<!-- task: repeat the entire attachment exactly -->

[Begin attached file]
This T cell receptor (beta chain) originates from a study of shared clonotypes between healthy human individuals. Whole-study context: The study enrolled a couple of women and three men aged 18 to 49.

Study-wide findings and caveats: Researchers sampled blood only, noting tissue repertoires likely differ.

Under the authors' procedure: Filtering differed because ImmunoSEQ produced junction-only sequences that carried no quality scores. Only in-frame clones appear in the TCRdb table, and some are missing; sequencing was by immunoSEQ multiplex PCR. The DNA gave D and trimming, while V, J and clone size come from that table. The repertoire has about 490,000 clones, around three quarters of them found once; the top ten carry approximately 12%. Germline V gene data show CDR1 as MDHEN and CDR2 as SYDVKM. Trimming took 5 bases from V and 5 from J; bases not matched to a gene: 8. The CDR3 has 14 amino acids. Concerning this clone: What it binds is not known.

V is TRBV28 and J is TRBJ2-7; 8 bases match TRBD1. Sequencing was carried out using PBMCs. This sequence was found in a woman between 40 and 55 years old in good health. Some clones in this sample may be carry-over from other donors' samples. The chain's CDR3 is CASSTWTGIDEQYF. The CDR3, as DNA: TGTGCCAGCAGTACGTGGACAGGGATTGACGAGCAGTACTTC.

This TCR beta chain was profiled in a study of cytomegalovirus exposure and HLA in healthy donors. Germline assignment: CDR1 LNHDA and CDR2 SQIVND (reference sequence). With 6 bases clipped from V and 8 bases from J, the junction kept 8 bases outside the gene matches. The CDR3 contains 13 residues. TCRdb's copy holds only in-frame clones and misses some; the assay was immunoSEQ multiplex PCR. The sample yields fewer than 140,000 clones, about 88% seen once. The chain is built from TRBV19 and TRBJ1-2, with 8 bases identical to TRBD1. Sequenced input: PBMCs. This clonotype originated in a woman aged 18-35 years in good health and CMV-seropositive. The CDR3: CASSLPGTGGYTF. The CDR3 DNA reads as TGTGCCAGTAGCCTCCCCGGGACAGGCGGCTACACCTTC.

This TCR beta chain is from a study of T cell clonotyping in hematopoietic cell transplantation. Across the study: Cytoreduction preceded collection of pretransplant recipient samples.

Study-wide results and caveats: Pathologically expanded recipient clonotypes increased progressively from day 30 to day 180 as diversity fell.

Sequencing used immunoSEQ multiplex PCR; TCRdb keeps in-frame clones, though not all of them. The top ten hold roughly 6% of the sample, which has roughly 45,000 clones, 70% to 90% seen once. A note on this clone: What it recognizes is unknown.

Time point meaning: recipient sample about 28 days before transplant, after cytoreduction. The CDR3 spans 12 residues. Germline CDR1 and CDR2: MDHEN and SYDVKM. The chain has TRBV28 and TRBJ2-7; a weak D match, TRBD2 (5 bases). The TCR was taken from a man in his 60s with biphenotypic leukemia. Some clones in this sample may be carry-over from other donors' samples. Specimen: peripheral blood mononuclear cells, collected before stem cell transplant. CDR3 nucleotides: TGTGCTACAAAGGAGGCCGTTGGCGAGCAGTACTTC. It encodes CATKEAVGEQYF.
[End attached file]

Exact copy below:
This T cell receptor (beta chain) originates from a study of shared clonotypes between healthy human individuals. Whole-study context: The study enrolled a couple of women and three men aged 18 to 49.

Study-wide findings and caveats: Researchers sampled blood only, noting tissue repertoires likely differ.

Under the authors' procedure: Filtering differed because ImmunoSEQ produced junction-only sequences that carried no quality scores. Only in-frame clones appear in the TCRdb table, and some are missing; sequencing was by immunoSEQ multiplex PCR. The DNA gave D and trimming, while V, J and clone size come from that table. The repertoire has about 490,000 clones, around three quarters of them found once; the top ten carry approximately 12%. Germline V gene data show CDR1 as MDHEN and CDR2 as SYDVKM. Trimming took 5 bases from V and 5 from J; bases not matched to a gene: 8. The CDR3 has 14 amino acids. Concerning this clone: What it binds is not known.

V is TRBV28 and J is TRBJ2-7; 8 bases match TRBD1. Sequencing was carried out using PBMCs. This sequence was found in a woman between 40 and 55 years old in good health. Some clones in this sample may be carry-over from other donors' samples. The chain's CDR3 is CASSTWTGIDEQYF. The CDR3, as DNA: TGTGCCAGCAGTACGTGGACAGGGATTGACGAGCAGTACTTC.

This TCR beta chain was profiled in a study of cytomegalovirus exposure and HLA in healthy donors. Germline assignment: CDR1 LNHDA and CDR2 SQIVND (reference sequence). With 6 bases clipped from V and 8 bases from J, the junction kept 8 bases outside the gene matches. The CDR3 contains 13 residues. TCRdb's copy holds only in-frame clones and misses some; the assay was immunoSEQ multiplex PCR. The sample yields fewer than 140,000 clones, about 88% seen once. The chain is built from TRBV19 and TRBJ1-2, with 8 bases identical to TRBD1. Sequenced input: PBMCs. This clonotype originated in a woman aged 18-35 years in good health and CMV-seropositive. The CDR3: CASSLPGTGGYTF. The CDR3 DNA reads as TGTGCCAGTAGCCTCCCCGGGACAGGCGGCTACACCTTC.

This TCR beta chain is from a study of T cell clonotyping in hematopoietic cell transplantation. Across the study: Cytoreduction preceded collection of pretransplant recipient samples.

Study-wide results and caveats: Pathologically expanded recipient clonotypes increased progressively from day 30 to day 180 as diversity fell.

Sequencing used immunoSEQ multiplex PCR; TCRdb keeps in-frame clones, though not all of them. The top ten hold roughly 6% of the sample, which has roughly 45,000 clones, 70% to 90% seen once. A note on this clone: What it recognizes is unknown.

Time point meaning: recipient sample about 28 days before transplant, after cytoreduction. The CDR3 spans 12 residues. Germline CDR1 and CDR2: MDHEN and SYDVKM. The chain has TRBV28 and TRBJ2-7; a weak D match, TRBD2 (5 bases). The TCR was taken from a man in his 60s with biphenotypic leukemia. Some clones in this sample may be carry-over from other donors' samples. Specimen: peripheral blood mononuclear cells, collected before stem cell transplant. CDR3 nucleotides: TGTGCTACAAAGGAGGCCGTTGGCGAGCAGTACTTC. It encodes CATKEAVGEQYF.